Whereas in 2.3.P.7, specific details on the chosen system should be provided to answer this QbR question:
• What container closure system(s) is proposed for packaging and storage of the drug product? Has the container closure system been qualified as safe for use with this dosage form?
In the development section, the rationale for choosing a CCS should be provided. This is an opportunity for the sponsor to discuss any studies conducted to identify any critical attributes including suitability (protection, compatibility, and performance) and safety of the CCS. It is recommended to take into consideration the recommendations and information found in current FDA guidance (8) to decide critically of attributes based on the dosage form.
Suitability for use. Suitability for use includes multiple characteristics of the CCS with respect to performance, functionality, and safety. In too many cases, testing that will be used to ensure CCS performance and safety is not provided or is poorly documented. Relevant compendial test results and controls (e.g., USP <381>, <87>, <88>, <660>, <661>, and <671>) should be also provided, as appropriate (5). These tests are intended to demonstrate CCS identity, performance, suitability, compatibility and safety. If this information is lacking deficiencies will be cited.
Any other testing or certification, such as Code of Federal Regulations (CFR) references to demonstrate suitability of use for pharmaceutical products, should be also provided. (e.g., 21 CFR sections 174–186 provide a list of materials that are safe for use in direct or indirect food contact) (9).
In many cases, for solid oral products, the most crucial container closure development studies are related to drug product chemical stability. Although tablet integrity (physical stability) may need to be studied for low hardness or highly friable tablets such as orally disintegrating tablets (ODTs) or chewable tablets. Further discussion on this topic can be found later in the article.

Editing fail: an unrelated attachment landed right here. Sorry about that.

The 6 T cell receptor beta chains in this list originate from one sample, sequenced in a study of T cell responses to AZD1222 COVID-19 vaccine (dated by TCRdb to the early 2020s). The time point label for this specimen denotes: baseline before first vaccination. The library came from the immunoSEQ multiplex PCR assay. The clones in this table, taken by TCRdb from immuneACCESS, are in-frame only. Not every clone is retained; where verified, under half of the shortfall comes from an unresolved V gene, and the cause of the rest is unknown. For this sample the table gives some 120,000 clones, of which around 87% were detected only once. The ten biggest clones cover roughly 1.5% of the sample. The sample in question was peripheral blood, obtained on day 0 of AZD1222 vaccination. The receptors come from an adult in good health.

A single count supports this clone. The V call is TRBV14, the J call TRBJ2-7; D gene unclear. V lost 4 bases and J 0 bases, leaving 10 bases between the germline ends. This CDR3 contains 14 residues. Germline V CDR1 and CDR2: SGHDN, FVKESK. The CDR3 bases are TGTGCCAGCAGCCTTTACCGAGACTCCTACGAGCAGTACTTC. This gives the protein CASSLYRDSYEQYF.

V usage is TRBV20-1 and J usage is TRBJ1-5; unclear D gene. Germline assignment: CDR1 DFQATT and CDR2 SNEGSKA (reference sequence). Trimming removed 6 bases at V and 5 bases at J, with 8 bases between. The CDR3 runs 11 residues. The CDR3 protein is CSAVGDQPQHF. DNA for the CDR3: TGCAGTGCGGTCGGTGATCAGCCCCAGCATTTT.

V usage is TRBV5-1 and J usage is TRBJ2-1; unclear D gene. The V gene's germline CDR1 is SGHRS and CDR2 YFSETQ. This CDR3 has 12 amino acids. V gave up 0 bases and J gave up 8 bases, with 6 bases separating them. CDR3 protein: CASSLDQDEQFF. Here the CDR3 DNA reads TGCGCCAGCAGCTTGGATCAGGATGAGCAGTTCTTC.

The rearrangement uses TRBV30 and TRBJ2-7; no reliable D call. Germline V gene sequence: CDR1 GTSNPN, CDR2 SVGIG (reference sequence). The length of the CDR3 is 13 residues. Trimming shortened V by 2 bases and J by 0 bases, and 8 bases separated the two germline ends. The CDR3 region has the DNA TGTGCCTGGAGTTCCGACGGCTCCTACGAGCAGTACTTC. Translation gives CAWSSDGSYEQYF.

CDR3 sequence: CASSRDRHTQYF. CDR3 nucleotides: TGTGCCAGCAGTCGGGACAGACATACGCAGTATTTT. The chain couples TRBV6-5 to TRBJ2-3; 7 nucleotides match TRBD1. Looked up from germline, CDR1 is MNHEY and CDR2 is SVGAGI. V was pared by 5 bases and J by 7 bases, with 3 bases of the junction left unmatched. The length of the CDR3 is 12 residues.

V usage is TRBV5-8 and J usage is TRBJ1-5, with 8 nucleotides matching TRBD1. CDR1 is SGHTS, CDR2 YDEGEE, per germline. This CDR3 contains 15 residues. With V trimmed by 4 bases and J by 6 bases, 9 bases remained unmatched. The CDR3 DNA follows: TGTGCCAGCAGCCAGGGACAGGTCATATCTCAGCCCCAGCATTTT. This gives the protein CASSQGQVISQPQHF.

For any drug products that incorporate delivery devices (e.g. nasal sprays, inhalation products, oral solutions, ophthalmics, etc.), pharmaceutical development studies conducted with respect to demonstration of performance should be discussed. Performance testing of the CCS might include dropper consistency, calibration of delivery device, droplet size, etc. It may also be necessary to compare the ANDA product performance with the reference listed drug (RLD) to demonstrate similar dosing will occur.
Specific cases. In the case of parenteral products, and other drug products that are solutions or suspensions, compatibility testing should be provided (e.g., extractables and leachables for the stoppers or the CCS materials, as applicable, dye or adhesive migration from labeling, etc.). If this information is not provided, deficiencies have and will continue to be cited. Also, the analytical method used for the analysis should be appropriate for the detection of the extractables and leachables from the CCS. While proposing quality or safety limits for the extractables and leachables, it should be remembered that these are not covered by the International Conference on Harmonization (ICH) Q3B (R2) guideline or the related ANDA impurity guidance (10, 11). Thus, the acceptance criteria proposed should be supported by sound rationale, based on available toxicological information in the public domain, or information provided in the applicable CFR sections (9).
In USP <1>, closures for multiple-dose containers permit the withdrawal of the contents without removal or destruction of the closure (5). The closure permits penetration by a needle and, upon withdrawal of the needle, closes at once, protecting the container against contamination. Suitable controls (e.g., coring, seal-sealing, fragmentation, etc.) should be in place to demonstrate that the stopper is adequate if it is intended to be used in a multiple use product.
With respect to blister packages, an often cited deficiency is a lack of data to demonstrate that the blister components protect the product from moisture. We recommend that data be provided for moisture permeation of the proposed blister pack. Additionally, as an in-process, and in some cases for release and stability analysis, a leak test may be necessary.